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Manos: The Hands of Fate (1966)

Not Rated | | Horror | 15 November 1966 (USA)
A family gets lost on the road and stumbles upon a hidden, underground, devil-worshiping cult led by the fearsome Master and his servant Torgo.

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(screenplay)
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Cast

Cast overview, first billed only:
Tom Neyman ... The Master
John Reynolds ... Torgo
Diane Adelson ... Margaret (as Diane Mahree)
Harold P. Warren ... Michael (as Hal Warren)
Stephanie Nielson ... Master's Wife
Sherry Proctor ... Master's Wife
Robin Redd ... Master's Wife
Jackey Neyman Jones ... Debbie (as Jackey Neyman)
Bernie Rosenblum ... Teenager in Car
Joyce Molleur ... Teenager in Car
William Bryan Jennings ... Cop
Jay Hall ... Girl in Convertible
Bettye Birns ... Master's Wife
Lelanie Hansard ... Girl in Convertible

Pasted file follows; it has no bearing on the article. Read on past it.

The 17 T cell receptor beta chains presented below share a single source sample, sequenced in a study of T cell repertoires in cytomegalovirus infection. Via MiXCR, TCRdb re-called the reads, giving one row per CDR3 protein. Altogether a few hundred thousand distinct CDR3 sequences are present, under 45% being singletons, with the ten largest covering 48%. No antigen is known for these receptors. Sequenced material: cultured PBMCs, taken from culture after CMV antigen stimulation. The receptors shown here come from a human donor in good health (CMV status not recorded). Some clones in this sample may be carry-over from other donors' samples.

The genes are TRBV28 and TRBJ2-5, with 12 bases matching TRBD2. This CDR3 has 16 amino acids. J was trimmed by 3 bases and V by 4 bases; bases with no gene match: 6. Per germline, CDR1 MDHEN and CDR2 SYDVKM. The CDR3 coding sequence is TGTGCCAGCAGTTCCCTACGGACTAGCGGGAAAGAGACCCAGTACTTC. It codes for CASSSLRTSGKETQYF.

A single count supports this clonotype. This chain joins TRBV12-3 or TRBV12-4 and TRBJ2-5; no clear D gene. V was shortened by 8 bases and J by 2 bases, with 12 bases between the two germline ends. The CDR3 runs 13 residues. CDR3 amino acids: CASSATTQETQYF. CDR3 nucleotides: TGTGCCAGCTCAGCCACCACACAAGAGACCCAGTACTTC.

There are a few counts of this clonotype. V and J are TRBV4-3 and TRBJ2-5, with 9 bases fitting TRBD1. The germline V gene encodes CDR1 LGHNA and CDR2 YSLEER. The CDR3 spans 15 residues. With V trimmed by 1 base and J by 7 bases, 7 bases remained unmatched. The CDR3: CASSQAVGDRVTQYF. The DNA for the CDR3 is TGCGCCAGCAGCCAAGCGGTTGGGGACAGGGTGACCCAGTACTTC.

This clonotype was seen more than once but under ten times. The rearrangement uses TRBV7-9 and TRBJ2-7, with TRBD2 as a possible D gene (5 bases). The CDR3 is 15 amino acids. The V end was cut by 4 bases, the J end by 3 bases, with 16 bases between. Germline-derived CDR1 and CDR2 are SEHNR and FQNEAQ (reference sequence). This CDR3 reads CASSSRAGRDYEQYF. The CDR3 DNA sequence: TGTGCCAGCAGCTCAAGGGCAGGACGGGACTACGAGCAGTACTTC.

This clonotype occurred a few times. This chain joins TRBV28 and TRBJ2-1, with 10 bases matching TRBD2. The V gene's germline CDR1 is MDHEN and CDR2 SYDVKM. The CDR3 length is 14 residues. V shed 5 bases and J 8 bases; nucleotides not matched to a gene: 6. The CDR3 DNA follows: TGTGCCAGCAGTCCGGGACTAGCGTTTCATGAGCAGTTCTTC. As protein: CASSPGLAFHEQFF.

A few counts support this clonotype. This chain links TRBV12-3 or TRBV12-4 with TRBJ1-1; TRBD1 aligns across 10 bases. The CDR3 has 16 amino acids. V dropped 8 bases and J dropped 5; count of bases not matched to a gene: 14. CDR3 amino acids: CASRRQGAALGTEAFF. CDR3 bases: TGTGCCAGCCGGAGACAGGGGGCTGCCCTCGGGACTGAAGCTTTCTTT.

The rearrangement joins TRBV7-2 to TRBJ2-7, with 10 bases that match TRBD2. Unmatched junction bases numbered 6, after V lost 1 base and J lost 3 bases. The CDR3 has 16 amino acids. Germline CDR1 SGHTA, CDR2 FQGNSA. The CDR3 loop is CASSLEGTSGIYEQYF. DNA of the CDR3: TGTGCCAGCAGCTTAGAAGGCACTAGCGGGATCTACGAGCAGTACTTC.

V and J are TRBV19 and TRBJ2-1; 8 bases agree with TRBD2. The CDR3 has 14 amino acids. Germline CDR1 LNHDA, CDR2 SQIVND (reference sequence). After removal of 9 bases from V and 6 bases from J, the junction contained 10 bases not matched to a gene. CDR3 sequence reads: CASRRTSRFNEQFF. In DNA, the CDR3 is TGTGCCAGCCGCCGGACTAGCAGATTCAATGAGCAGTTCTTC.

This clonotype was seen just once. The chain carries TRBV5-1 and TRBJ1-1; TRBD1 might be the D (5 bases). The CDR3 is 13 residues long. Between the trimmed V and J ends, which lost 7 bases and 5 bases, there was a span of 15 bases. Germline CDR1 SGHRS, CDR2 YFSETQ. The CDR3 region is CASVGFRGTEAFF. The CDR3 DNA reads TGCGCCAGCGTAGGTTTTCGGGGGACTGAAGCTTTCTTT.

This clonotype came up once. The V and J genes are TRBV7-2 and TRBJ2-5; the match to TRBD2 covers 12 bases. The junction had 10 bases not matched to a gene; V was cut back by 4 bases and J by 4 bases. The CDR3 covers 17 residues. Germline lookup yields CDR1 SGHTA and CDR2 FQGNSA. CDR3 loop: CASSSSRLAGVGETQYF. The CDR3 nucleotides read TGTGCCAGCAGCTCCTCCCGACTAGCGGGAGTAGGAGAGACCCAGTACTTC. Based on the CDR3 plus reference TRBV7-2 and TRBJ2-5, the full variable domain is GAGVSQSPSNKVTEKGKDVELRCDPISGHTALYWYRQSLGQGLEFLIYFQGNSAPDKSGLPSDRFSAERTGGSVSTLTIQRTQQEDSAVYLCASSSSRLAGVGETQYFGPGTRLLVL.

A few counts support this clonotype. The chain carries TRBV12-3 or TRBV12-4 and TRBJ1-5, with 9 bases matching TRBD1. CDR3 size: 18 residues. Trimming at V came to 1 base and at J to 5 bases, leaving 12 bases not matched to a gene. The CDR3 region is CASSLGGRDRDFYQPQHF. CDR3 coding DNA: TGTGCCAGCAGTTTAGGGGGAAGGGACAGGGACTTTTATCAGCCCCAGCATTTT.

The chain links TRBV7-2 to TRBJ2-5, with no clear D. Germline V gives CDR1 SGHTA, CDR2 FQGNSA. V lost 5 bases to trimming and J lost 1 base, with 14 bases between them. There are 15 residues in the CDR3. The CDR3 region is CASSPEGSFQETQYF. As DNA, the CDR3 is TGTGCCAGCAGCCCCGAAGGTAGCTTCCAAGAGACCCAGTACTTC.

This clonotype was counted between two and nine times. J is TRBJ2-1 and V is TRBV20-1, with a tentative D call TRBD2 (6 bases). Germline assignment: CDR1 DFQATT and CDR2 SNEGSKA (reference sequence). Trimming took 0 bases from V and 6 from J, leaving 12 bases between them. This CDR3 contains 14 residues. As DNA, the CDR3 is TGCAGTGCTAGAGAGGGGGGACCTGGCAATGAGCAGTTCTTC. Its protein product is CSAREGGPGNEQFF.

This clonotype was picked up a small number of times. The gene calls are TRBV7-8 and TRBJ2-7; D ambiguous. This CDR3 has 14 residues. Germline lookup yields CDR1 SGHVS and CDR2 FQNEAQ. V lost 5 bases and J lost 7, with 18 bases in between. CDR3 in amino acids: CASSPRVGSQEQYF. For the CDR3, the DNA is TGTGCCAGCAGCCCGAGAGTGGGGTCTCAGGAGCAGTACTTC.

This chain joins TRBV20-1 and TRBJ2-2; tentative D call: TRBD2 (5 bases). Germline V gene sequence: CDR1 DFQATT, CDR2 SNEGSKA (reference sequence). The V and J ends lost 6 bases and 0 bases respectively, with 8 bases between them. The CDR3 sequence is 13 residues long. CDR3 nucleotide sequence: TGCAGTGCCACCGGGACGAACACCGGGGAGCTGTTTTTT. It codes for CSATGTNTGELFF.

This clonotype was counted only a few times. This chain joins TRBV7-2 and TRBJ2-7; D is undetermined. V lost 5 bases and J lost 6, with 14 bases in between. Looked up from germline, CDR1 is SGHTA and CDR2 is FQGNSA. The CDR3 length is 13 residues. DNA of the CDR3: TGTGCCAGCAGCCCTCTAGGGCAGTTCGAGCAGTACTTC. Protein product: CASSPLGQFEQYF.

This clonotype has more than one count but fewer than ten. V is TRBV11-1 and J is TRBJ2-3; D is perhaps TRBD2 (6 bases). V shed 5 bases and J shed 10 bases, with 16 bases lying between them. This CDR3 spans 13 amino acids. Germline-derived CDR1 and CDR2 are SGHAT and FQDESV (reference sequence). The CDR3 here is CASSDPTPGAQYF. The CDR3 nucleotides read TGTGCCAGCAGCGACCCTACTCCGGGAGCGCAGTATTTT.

Pat Coburn ... Master's Wife
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Storyline

A family driving through a small town gets lost and winds up at a backwoods shack managed by Torgo, who takes care of it while The Master is away. The Master worships Manos, an evil deity, and he also wears a neat cape. When Torgo lets the family stay, The Master awakens and does mean stuff like burning off Torgo's hand and sicking his dog on the family pet. Meanwhile, The Master's wives wrestle for his favor. Written by Jeremy Yuenger <yuenger@tony.bc.edu>

Plot Summary | Plot Synopsis

Taglines:

It's Shocking! It's Beyond Your Imagination! See more »

Genres:

Horror

Certificate:

Not Rated | See all certifications »

Parents Guide:

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Details

Country:

Language:

Release Date:

15 November 1966 (USA)  »

Also Known As:

Fingers of Fate  »

Filming Locations:

 »

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Box Office

Budget:

$19,000 (estimated)
See more on IMDbPro »

Company Credits

Production Co:

,  »
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Technical Specs

Runtime:

Sound Mix:

Color:

(Eastmancolor)

Aspect Ratio:

1.30 : 1